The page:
Front latch pinned and rod connected. I’m missing the small anodized knob on the handle (note the blue tape). I’ll have to get that from TAF. I’ll wait to loctite the nuts on the latch rod after I put the door on and install the pins in the side of the fuselage that the latches lock down on to, just in case I have to make some adjustments. I also need the left handle M5 nut that should be here in a day or two.
Oh yeah. I almost forgot to pin the square block coming out of the handle. I noticed it because I kept having o tighten the knob on the end and eventually it just pulled out. I just used the same roll pin used on the latch rod connections. TAF only supplied 4 pins, but I cut two of them in half for the latch rod and then used the other two for this (on each door).
I had some time today to almost finish the work on the canopy door locks. I finished up a few things on the left door and also completed all the work on the right door. I think the left door (the first one I did) came out a little better, but still happy with the way they came out and that they are done.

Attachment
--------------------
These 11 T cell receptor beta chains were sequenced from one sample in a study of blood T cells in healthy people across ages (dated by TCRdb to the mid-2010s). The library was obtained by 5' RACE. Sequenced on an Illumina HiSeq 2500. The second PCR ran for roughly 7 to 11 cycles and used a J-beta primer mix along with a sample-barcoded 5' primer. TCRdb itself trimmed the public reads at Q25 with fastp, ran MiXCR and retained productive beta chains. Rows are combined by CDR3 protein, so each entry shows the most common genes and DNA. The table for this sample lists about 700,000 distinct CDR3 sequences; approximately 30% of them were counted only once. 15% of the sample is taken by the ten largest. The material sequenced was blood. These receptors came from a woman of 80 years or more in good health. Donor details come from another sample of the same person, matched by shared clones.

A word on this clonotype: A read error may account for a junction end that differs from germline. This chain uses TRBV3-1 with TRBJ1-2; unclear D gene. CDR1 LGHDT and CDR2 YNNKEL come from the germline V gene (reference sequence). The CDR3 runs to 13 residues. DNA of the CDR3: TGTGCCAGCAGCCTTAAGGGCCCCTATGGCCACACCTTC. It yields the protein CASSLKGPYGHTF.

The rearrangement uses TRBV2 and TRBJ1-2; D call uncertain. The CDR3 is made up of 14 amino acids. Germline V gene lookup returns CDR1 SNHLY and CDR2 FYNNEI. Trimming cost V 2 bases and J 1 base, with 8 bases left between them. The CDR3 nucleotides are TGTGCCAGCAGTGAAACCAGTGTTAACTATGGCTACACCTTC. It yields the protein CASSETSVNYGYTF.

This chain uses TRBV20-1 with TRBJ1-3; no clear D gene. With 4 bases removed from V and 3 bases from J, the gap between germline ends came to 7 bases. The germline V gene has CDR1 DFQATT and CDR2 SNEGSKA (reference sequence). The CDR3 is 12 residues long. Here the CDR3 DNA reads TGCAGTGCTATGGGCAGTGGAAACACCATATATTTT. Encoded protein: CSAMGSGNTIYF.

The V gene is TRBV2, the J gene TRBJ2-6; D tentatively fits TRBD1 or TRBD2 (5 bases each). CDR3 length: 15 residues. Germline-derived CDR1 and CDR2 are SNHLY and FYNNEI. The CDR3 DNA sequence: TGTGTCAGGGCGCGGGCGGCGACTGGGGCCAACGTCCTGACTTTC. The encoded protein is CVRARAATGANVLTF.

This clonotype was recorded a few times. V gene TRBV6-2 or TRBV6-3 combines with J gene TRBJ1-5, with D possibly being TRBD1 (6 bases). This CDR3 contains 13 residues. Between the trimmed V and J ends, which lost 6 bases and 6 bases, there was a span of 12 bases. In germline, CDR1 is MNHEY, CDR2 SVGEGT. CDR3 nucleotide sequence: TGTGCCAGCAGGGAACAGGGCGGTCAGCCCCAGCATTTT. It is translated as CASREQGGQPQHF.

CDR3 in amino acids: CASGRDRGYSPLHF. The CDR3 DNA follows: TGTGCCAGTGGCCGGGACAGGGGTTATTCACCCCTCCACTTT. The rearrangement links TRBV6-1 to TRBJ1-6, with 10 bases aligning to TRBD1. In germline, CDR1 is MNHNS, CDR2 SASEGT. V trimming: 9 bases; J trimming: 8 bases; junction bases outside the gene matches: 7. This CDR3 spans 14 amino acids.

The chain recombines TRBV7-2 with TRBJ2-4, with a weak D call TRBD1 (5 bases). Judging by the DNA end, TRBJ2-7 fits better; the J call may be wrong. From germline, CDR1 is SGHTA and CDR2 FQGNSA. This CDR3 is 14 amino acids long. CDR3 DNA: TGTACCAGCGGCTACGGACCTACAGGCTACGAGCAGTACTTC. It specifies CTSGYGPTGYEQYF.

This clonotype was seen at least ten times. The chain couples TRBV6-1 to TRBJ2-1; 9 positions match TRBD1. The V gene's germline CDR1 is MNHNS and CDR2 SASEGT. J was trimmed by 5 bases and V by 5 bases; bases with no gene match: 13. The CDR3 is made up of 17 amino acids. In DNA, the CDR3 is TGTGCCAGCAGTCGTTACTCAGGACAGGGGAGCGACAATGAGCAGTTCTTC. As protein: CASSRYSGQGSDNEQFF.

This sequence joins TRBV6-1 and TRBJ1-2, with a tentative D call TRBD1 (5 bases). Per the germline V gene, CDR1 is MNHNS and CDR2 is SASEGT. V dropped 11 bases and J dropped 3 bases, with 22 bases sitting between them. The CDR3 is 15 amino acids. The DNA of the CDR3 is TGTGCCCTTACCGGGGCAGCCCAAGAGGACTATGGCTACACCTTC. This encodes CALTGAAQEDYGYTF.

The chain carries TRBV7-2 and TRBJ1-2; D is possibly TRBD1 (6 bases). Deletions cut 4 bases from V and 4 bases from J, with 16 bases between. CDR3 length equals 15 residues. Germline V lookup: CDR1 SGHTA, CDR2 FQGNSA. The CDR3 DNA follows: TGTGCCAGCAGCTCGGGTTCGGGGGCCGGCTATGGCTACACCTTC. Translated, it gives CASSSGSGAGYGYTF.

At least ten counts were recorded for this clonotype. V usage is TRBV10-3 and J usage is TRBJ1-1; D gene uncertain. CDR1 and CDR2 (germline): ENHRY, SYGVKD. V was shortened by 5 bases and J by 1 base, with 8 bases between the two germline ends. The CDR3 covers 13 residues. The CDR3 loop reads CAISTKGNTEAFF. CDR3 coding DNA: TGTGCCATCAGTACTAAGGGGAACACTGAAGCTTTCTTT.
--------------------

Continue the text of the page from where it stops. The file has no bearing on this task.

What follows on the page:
I wasn’t able to install the bar that connects the front and rear latches because I need to wait for a tool I purchased to install the roll pins. Also TAF gave me 3 right hand threaded M5 nuts and 1 left hand threaded rather then 2 of each so I just ordered more of the left hand threaded nuts.
Since the fiberglass/carbon fiber is so thick here I was able to recess the rivnuts a bit using a larger reamer to drill in a little so that the rivnut head would sit flush with the door frame. I also uses a little epoxy when installing them. I did this for these 2 M3 rivnuts as well as the 2 M5 rivnuts that hold in the inside handle. I didn’t recess the one holding the rear latch since there didn’t seem to be an aesthetic reason to do it.